(b) The department of energy resources and gas companies may, as part of the investigation, petition the department to approve: (1) financing programs for customer natural gas conversion costs repaid on participating customer bills; (2) other financing programs as petitioned by a gas company; or (3) other cost effective programs that reasonably accelerate the expansion of and conversion to natural gas usage in the commonwealth; provided that such programs do not unreasonably burden existing natural gas customers.
(c) The department shall complete its investigation under this section and shall issue an
order by January 1, 2016, including final determinations on gas company expansion programs filed with the department pursuant to subsection (c). Gas companies shall file appropriate tariff changes and otherwise implement any gas expansion programs or policies approved under this section.
(d) The department shall prioritize programs that are likely to accelerate the conversion to natural gas usage for low income consumers currently eligible for the LIHEAP program, including programs that exempt new residential low income heating customers from any new area surcharge developed under this section. Notwithstanding subsection (b) of this section, the department may approve alternative methods of cost recovery by a gas company for such low income programs, policies or exemptions.
Chief of Staff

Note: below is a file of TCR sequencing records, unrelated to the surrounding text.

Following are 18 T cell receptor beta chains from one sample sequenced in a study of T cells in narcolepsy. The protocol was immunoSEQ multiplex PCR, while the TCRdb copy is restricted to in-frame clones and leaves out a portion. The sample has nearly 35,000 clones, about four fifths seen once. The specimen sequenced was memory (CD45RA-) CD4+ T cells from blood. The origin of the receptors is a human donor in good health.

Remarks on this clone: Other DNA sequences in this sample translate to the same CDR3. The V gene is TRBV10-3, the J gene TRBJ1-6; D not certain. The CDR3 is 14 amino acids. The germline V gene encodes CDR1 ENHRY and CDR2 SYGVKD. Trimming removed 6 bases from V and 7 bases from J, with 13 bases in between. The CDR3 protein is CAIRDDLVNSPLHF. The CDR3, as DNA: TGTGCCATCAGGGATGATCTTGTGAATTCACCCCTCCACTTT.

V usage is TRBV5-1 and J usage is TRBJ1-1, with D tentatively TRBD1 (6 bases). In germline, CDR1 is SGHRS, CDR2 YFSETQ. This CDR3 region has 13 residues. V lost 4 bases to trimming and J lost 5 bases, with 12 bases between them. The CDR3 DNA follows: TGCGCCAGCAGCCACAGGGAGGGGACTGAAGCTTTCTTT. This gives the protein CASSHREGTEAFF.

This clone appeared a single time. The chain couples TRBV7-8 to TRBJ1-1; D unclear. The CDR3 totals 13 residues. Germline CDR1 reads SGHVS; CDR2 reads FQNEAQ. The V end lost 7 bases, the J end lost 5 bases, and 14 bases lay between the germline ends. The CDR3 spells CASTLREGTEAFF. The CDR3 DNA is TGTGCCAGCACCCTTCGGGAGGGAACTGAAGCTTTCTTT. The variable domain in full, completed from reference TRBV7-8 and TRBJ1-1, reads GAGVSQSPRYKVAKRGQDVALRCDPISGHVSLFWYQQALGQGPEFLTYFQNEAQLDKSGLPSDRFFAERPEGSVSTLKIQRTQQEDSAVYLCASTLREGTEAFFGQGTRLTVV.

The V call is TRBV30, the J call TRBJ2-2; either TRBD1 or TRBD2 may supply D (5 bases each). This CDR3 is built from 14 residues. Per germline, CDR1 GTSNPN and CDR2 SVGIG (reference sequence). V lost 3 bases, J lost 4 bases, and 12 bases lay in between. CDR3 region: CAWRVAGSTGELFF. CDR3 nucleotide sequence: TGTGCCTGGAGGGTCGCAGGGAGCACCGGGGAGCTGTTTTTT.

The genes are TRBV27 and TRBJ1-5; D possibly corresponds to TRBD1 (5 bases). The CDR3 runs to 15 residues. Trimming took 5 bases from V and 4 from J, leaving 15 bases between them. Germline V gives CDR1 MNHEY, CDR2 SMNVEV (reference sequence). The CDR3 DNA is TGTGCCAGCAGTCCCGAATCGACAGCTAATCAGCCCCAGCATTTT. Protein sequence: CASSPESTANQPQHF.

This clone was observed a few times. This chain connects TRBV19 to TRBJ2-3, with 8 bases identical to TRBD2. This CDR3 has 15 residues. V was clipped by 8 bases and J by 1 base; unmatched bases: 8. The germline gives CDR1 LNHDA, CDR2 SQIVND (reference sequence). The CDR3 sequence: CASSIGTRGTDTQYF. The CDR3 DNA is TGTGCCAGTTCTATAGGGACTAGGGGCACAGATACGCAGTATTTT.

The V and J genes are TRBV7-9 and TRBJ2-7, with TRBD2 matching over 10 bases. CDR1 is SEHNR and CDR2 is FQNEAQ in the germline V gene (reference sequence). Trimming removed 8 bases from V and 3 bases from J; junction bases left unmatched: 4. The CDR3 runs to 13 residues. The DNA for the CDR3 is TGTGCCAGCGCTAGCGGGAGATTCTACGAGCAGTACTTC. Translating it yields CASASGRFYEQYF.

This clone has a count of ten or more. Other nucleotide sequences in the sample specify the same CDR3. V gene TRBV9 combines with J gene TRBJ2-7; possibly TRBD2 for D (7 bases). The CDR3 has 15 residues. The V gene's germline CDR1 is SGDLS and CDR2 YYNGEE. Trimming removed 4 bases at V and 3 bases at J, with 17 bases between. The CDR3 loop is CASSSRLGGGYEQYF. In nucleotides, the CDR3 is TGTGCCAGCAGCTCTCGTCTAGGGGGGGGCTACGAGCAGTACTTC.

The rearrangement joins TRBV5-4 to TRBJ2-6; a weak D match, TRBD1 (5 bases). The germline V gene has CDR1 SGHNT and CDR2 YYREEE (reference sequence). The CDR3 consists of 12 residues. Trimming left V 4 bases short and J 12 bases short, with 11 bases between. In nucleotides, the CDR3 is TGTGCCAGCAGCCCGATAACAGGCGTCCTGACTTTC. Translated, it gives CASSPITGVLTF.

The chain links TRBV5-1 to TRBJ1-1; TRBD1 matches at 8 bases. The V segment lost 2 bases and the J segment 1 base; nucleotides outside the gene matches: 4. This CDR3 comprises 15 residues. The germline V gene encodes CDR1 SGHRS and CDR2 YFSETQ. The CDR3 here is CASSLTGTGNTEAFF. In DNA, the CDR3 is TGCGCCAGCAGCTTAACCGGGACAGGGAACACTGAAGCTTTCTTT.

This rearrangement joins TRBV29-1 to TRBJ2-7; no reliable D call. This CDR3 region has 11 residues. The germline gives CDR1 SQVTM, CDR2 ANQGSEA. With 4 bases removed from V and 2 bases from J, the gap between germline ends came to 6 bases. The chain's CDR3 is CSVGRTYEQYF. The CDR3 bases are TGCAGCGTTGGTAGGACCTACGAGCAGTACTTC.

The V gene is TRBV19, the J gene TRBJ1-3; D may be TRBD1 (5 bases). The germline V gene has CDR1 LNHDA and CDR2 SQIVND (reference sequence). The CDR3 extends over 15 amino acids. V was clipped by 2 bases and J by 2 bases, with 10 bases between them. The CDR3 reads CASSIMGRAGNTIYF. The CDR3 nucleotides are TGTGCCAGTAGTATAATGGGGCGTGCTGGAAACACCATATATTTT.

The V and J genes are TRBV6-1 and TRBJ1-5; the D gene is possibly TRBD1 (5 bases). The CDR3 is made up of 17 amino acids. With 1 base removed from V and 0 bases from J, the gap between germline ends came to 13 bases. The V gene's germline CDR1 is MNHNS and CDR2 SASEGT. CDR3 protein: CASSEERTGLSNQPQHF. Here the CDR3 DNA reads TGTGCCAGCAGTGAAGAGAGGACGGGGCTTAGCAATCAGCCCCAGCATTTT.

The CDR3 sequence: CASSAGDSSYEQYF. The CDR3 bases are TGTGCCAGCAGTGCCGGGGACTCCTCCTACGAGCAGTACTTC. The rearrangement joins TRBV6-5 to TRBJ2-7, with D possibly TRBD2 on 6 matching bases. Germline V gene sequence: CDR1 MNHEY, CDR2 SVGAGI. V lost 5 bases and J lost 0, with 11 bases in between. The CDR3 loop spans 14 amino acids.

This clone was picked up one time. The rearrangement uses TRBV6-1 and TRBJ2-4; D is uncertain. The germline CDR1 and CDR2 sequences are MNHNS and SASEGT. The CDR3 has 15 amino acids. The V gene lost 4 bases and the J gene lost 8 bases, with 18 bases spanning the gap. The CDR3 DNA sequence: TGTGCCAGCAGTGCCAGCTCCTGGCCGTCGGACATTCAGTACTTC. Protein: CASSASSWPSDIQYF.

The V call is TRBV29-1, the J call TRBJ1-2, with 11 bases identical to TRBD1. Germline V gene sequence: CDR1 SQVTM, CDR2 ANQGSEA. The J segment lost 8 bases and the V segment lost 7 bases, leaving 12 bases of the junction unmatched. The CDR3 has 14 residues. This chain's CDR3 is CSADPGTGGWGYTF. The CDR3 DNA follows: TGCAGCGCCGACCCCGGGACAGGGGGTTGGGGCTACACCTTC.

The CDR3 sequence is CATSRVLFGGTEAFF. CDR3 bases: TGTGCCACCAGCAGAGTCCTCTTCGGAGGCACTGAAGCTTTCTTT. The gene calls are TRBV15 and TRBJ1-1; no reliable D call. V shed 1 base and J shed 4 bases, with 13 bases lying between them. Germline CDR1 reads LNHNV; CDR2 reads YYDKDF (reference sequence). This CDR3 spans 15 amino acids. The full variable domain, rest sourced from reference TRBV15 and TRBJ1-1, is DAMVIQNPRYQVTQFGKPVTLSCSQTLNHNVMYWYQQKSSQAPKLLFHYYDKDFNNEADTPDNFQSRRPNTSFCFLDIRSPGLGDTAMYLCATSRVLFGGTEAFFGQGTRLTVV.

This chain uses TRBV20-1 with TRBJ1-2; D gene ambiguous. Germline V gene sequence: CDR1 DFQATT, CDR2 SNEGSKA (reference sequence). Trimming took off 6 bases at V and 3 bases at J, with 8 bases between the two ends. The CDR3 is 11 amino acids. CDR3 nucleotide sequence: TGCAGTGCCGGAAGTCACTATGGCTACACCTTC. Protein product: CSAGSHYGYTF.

Thanks, Barbara, and Will, for the quick response!
I have posted information about natural gas service extension on the Lexington local wiki at http://lex-wiki.org/wiki/Local_Politics:Issues:Natural_Gas_Service. Here are some bits of interesting info I found:
– According to NStar’s online calculator, natural gas is the least expensive heat energy source, and has the smallest CO2 footprint. (see http://groups.yahoo.com/neo/groups/lexington/conversations/topics/36536 for number estimates for my house)
– While the state has set targets for reductions in CO2 emissions, little is being done in using actual measurements of CO2 emissions (or workable estimates thereof). If policy and regulations were driven by credible CO2 emission numbers, natural gas would probably emerge as the candidate of choice for home heating in the state. Right now MA has 55% of residences heated with natural gas, according to NGA statistics, so there is a lot of space for improvement.
– Right now it would appear that gas utilities are not required to make public their policy for gas service extension. A search on their web site on the topic just gives a phone number – no documents, no description of policy, very skimp description of the process.
– One concern people have when initiating a gas main extension on their street is that they bear a large part of the cost burden, while neighbors stand to benefit if they acquire gas service just after the gas main extension has been completed. One way to deal with this would be with regulations requiring the cost of the gas main extension to be baked into the gas bill for several years – and reduced if other neighbors get gas service subsequently. See for example “Line Extensions for Natural Gas:
Regulatory Considerations” by Ken Costello at NRRI.
– Builders have right now little incentive to bring gas service to the new construction, as the cost of heating falls on the shoulder of the buyer, who rarely takes heating bills into consideration when considering the purchase price.
– Connecticut has just started tackling with these regulatory problems recently: see for example http://articles.chicagotribune.com/2012-10-19/news/sns-rt-us-column-kemp-connecticut-gasbre89i0pt-20121019_1_natural-gas-gas-companies-fuel-oil (which at this point is dated news)